Let's Hope Obama's Swipe At Art History Backfires

US President Barack Obama smiles as he speaks at the Costco in Lanham, Maryland, on January 29, 2014 to highlight the importa
US President Barack Obama smiles as he speaks at the Costco in Lanham, Maryland, on January 29, 2014 to highlight the importance of raising the federal minimum wage for all Americans. Obama vowed to reverse a tide of economic inequality threatening the American dream Tuesday, seeking to outflank Republicans and revive a second term blighted by self-inflicted wounds and partisan warfare. In his annual State of the Union address, Obama promised to wield his executive powers in a 'year of action' to lift up workers, improve education and clean the environment if his foes in Congress balk at more sweeping action. AFP PHOTO/Jewel Samad (Photo credit should read JEWEL SAMAD/AFP/Getty Images)

It's President Obama versus the gentlest foes you can imagine. Speaking to an audience in Wisconsin on his post-State of the Union tour, the president compared "skilled manufacturing" to art history, in terms of the better choice of study. Guess which field wins?

“I promise you, folks can make a lot more potentially with skilled manufacturing or the trades than they might with an art history degree."

He continued, according to Politico: "Nothing wrong with art history degree…I love art history. I don’t want to get a bunch of emails from everybody."

Sounds like a challenge!

So far the angriest "email" sent is from the Washington Post, which published an article yesterday evening blasting the president's record on supporting "high culture."

"Like so many politicians, [Obama] seems reflexively afraid of being associated with anything that might be seen as elitist," reads the article, noting that the position of Chairman of the National Endowment for the Arts has gone unfilled under the current administration for more than a year.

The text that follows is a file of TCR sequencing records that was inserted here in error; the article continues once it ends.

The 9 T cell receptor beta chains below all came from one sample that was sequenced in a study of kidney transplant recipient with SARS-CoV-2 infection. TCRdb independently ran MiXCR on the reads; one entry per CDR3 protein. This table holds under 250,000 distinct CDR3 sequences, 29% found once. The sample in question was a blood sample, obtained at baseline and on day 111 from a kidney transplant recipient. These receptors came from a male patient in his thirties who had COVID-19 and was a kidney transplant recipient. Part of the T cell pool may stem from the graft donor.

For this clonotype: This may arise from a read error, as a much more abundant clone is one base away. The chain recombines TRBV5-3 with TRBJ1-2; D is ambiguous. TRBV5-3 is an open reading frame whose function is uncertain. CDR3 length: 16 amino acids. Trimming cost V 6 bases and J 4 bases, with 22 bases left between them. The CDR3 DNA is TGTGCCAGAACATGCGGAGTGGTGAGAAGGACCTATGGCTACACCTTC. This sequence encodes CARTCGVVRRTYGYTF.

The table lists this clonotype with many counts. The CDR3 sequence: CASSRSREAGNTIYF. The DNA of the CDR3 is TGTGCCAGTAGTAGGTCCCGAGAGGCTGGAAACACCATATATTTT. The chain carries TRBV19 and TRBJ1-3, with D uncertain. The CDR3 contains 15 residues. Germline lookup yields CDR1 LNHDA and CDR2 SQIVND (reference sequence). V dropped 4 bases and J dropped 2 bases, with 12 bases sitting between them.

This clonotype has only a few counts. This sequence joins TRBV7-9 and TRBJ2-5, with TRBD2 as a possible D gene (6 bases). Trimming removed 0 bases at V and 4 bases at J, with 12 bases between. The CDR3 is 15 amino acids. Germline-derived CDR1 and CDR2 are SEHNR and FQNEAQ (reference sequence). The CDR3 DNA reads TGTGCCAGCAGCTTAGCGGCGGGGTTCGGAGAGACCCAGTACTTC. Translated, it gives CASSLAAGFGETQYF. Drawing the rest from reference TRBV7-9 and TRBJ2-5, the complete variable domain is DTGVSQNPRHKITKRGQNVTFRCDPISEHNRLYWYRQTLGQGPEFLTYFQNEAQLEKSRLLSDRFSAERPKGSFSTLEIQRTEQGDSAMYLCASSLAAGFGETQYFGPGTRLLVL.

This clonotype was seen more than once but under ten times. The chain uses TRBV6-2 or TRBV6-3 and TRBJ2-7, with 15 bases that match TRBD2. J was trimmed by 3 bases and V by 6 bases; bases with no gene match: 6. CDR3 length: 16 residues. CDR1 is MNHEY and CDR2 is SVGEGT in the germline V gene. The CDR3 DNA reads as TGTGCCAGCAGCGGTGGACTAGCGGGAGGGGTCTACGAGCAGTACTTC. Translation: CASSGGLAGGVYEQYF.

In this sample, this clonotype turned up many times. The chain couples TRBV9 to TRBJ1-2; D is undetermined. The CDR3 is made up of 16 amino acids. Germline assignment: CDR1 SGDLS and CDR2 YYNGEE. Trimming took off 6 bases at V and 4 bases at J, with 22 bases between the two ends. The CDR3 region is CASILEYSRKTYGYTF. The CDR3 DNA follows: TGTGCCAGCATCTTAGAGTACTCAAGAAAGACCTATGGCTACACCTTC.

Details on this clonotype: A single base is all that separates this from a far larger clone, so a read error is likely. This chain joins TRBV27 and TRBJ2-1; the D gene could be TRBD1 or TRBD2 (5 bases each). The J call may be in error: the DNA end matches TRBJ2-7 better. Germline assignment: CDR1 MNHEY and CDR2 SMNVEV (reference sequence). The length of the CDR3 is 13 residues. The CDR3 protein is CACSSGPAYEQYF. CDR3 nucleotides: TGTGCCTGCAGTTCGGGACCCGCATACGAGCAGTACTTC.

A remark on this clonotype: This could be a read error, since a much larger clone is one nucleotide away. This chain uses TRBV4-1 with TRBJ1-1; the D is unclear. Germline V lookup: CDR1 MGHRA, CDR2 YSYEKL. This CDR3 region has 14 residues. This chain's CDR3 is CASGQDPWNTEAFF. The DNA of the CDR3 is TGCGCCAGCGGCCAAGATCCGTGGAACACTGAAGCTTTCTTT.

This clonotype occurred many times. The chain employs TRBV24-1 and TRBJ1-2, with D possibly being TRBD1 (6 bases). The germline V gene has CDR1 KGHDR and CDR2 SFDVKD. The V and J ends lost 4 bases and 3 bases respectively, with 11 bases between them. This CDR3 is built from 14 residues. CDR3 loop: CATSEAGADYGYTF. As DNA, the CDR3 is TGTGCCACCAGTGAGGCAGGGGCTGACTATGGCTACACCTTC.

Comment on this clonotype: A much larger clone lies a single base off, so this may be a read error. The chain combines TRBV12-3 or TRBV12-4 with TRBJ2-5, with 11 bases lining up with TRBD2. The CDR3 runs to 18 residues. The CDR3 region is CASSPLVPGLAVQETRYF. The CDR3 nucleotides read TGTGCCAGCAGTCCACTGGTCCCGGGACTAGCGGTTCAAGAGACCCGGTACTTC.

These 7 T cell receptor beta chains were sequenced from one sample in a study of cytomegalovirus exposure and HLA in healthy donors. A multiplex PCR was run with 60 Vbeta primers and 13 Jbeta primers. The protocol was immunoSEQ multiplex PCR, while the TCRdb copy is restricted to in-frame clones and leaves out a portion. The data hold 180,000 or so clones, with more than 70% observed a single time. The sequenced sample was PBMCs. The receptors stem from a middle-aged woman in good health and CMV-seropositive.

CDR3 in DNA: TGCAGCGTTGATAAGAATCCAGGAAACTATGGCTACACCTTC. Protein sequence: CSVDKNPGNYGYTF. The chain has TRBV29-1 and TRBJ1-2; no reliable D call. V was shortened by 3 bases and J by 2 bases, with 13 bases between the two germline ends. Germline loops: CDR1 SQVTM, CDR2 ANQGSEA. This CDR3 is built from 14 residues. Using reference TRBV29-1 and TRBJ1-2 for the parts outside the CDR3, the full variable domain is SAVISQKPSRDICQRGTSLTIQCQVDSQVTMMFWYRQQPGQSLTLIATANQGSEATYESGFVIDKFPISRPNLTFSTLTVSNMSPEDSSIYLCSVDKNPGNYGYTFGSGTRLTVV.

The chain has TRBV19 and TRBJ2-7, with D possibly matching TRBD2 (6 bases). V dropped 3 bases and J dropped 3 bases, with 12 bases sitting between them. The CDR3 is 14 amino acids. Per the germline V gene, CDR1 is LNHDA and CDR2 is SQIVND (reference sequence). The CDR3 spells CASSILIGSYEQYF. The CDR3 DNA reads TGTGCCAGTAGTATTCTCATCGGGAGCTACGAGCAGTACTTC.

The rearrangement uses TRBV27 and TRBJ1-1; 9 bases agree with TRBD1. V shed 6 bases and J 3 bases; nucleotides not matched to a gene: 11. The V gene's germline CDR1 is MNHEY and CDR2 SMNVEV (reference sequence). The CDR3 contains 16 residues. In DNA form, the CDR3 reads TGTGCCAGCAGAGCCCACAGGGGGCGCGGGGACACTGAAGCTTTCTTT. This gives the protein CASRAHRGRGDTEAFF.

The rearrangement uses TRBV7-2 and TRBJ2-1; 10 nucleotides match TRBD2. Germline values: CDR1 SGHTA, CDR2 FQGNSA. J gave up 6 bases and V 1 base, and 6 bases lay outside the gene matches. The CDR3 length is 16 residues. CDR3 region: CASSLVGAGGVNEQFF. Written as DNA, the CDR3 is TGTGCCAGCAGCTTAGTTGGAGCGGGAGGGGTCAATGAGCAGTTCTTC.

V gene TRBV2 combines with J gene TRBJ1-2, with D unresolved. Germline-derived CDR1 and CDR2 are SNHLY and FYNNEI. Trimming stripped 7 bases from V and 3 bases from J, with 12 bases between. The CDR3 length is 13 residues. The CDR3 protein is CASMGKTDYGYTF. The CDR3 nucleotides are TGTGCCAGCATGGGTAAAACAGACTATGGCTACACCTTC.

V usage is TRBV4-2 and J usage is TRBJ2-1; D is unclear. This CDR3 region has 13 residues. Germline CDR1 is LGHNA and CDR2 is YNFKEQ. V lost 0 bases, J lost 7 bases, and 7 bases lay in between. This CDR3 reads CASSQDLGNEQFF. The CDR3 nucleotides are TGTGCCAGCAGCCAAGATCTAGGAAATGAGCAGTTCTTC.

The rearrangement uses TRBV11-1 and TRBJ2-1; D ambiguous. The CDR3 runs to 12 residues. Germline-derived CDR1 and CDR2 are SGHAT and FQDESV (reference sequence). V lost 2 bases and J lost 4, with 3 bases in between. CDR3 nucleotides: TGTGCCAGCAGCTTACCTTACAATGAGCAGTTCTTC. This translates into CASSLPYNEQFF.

The WaPo article hails a contrasting example: John F. Kennedy, who famously addressed the 1963 class at Amherst College with a speech foretelling a day when we reward "achievement in the arts as we reward achievement in business or statecraft."

That day clearly hasn't come. In a wide-ranging study published last year, Georgetown University researchers found that art history majors out-earn all other liberal arts degrees, save U.S. history. Of course, the race isn't exactly high-stakes: the median annual incomes for all liberal arts degrees range from $48,000 to a not-at-all-whopping $57,000 (the study places art historians at $50,000). Compare that to the median annual income of the major the study found to be highest earning -- petroleum engineering -- at $120,000.

It's easy to see why a lover of Italian Renaissance sculpture might feel discouraged:

Journalist David Frum (knower of at least one art historian) has a different take:

What this intriguing card-playing methodology is, Frum doesn't say. (He may want to tweet it to @RachSyme up above though).

Of course, time and again we've learned that judging the value of a scholarly field on earning potential is a flawed exercise. Remember Sarah Palin's dig at fruit fly research -- the findings from which, it so happens, have resulted in huge strides in the study of autism and birth defects, two causes dear to Palin's heart?

That time, the joke backfired, launching a crash course for the public on the value of drosophila science. And here again, art history majors may end up thanking Obama. Since when has the fitness of their salaries been a topic of political discussion? Possibly not since JFK addressed Amherst.